What De Palma rarely is as a director is boring (there are a few; for all its style, Obsession tends to have an anaesthetic effect on me – it may just be the Cliff Robertson factor). As he notes of his most controversial, critic- and censor-baiting period, “The fact that Pauline liked me made people argue about me constantly”. Kael was De Palma’s staunchest defender, and at times did seem to be pulling him singlehandedly through a minefield of his own knee-jerk devising (Body Double was precisely designed to inflame his most vehement critics).
De Palma: You have to know where everything is. How close is the jeopardy? I’m scrupulous about that.
In the era of shakycam (albeit, its proliferation isn’t quite as disruptive as it was at its zenith), every one of its adherents should be sat down à la Alex in A Clockwork Orange and forced to watch De Palma’s approach to action, because not only is he mesmerisingly distinctive in how sees space and juggles the different elements that comprise a sequence, he’s also entirely coherent in terms of geography. With often breath-taking results. As he says of his groundwork, “In my movies the run up goes on forever”. Take a gander at the prom queen scene in Carrie, or the art gallery dalliance in Dressed to Kill, the “Odessa Steps” in The Untouchables and the subway chase in Carlito’s Way, and prepare to be staggered by the bravura craftsmanship of his constructions every time.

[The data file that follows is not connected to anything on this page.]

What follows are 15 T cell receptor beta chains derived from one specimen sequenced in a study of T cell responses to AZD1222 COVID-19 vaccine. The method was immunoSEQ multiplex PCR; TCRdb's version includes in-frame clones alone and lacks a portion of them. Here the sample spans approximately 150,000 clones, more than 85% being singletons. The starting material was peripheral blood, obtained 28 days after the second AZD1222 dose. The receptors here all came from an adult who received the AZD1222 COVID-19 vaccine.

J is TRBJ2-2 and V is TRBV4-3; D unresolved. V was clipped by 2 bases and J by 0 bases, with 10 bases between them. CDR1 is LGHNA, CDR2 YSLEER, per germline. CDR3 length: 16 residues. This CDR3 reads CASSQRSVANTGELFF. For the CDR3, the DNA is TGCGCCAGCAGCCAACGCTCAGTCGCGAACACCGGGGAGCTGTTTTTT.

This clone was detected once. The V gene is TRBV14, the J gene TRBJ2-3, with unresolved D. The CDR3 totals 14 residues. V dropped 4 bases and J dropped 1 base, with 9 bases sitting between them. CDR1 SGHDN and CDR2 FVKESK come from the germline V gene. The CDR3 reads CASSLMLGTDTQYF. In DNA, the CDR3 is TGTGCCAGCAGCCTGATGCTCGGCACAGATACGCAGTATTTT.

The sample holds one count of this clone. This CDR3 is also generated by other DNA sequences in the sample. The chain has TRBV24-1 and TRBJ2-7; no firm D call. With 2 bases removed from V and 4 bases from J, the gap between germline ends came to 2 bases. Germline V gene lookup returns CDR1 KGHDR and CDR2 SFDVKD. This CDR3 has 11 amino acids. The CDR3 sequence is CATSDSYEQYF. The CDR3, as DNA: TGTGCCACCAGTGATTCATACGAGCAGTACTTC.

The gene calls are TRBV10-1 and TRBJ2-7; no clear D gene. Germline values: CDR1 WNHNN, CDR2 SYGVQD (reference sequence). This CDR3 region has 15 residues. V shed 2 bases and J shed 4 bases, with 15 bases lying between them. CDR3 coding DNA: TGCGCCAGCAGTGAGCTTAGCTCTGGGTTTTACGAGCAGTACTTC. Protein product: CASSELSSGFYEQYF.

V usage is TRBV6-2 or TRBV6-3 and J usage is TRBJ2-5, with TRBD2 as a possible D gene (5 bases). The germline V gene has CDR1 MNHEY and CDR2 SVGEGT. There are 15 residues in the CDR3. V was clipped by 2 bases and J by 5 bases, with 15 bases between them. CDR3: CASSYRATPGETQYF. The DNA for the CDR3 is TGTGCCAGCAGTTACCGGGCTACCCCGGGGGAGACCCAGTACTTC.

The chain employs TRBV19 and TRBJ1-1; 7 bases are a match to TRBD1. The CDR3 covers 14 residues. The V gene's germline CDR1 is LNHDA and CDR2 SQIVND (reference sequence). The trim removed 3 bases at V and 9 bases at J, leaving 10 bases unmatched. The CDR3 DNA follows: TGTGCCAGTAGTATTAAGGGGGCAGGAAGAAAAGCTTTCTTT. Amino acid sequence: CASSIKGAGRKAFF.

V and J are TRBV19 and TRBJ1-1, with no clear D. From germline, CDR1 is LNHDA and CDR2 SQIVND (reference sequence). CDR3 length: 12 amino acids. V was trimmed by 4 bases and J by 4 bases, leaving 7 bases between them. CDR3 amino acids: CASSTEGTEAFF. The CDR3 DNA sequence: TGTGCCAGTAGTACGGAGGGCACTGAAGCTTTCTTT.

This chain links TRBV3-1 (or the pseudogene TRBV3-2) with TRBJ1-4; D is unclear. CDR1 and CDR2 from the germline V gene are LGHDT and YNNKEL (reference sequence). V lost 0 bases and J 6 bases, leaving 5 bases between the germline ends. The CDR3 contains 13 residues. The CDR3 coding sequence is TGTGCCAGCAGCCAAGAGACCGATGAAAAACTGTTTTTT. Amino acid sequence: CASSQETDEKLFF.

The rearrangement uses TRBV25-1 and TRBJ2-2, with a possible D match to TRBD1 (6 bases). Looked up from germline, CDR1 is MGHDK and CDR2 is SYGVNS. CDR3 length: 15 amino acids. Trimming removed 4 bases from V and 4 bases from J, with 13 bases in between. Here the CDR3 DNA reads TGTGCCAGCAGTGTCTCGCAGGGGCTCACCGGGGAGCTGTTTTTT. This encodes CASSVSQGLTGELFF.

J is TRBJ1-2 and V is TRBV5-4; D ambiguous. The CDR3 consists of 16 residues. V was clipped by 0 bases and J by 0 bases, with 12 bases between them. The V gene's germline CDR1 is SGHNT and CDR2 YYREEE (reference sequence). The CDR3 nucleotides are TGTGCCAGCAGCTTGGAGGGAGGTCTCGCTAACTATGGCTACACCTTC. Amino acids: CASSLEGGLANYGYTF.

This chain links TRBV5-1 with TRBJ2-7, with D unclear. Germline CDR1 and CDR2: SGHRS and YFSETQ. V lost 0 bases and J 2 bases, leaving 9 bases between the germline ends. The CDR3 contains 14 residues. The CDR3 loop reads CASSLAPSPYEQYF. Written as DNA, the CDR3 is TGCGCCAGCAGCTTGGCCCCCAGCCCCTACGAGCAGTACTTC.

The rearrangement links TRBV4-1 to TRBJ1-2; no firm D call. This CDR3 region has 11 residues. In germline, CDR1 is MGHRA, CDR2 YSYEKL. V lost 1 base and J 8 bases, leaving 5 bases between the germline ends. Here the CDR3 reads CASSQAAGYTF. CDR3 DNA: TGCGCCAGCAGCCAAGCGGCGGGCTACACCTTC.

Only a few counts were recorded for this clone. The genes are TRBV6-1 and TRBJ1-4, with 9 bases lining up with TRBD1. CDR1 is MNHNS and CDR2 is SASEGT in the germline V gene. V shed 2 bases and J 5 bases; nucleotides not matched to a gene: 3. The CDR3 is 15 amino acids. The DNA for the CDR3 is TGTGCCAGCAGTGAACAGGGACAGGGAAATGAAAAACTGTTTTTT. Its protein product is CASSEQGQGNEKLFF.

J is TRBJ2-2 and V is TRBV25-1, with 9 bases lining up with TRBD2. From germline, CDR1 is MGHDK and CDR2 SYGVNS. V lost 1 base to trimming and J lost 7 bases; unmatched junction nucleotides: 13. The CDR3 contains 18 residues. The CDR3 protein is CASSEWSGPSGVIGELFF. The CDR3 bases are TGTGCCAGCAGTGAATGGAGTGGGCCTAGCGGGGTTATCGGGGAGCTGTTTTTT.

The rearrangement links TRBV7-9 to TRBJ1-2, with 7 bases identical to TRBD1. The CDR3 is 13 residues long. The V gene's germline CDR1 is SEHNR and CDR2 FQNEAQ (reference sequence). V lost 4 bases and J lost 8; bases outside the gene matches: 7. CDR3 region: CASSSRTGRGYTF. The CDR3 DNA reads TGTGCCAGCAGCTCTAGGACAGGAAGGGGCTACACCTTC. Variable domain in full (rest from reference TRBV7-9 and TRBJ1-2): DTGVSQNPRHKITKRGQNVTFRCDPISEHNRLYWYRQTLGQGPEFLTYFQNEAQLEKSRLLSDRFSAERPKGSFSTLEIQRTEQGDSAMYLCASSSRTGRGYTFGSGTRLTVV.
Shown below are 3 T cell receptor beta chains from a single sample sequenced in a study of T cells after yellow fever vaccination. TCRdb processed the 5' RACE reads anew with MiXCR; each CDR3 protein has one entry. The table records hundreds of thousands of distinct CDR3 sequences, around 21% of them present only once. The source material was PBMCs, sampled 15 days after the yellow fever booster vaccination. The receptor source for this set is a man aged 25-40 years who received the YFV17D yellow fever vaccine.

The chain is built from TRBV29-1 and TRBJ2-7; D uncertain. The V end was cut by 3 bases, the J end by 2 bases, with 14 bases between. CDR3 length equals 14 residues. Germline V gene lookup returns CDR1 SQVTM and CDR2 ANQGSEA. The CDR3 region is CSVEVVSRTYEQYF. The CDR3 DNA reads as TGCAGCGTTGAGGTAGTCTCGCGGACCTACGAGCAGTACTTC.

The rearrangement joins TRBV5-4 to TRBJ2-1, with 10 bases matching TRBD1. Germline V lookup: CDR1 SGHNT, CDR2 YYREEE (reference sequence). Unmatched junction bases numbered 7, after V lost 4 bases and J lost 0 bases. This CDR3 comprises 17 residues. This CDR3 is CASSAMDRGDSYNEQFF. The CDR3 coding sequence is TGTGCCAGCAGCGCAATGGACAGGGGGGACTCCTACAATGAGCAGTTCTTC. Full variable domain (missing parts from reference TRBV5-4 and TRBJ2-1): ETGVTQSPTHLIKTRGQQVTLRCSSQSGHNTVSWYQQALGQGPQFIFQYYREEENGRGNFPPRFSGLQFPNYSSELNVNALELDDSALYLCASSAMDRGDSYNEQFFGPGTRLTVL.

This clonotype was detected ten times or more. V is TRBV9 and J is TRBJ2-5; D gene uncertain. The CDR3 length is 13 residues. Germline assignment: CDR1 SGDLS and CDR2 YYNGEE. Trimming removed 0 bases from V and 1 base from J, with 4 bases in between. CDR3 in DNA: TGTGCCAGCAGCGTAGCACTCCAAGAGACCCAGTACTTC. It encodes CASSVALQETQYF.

It’s interesting to hear De Palma discuss his use of trademarks, such as how he discovered split screen didn’t work for action and his yen for Steadicam (in particular first using it for Blow Out, and also on executing that film’s famous 360 degree shot), but best of all are his anecdotes: on Orson Welles (he needed cue cards; De Palma, formerly in awe of the titan, considered “This is sloppy”) Bernard Herrman (“He was scary”), Cliff Robertson (Vilmos Zigmond backing the actor up to a mahogany wall and exclaiming, of his perma-tan, “You are the same colour as this wall! How can I light you?”), execs’ responses – to the downbeat ending of Blow Out (“They were appalled”), to Body Double generally (he had carte blanche “Until they saw it”) – Oliver Stone (De Palma had him taken off the Scarface set because he was talking to the actors), De Niro (surprisingly, not learning his lines on The Untouchables), Casualties of War generally (“Good old Sean” he says, of Penn’s “in the name of the art” mistreatment of Michael J Fox), Bonfire of the Vanities (he considers the movie is fine, “just don’t read the book”) Carlito’s Way (Pacino having finally had enough after having been forced to run around all night in a huge sweaty leather coat at the height of summer: “Al took the train home. He thinks you’re crazy”) his original ending to Snake Eyes (“Nobody thought it worked”), dealing with Mission to Mars’ special effects (“endless repetition”, and tipping his hat to them, but being unable to understand how Spielberg and Zemeckis do it). Oh, and how he finds car chases boring.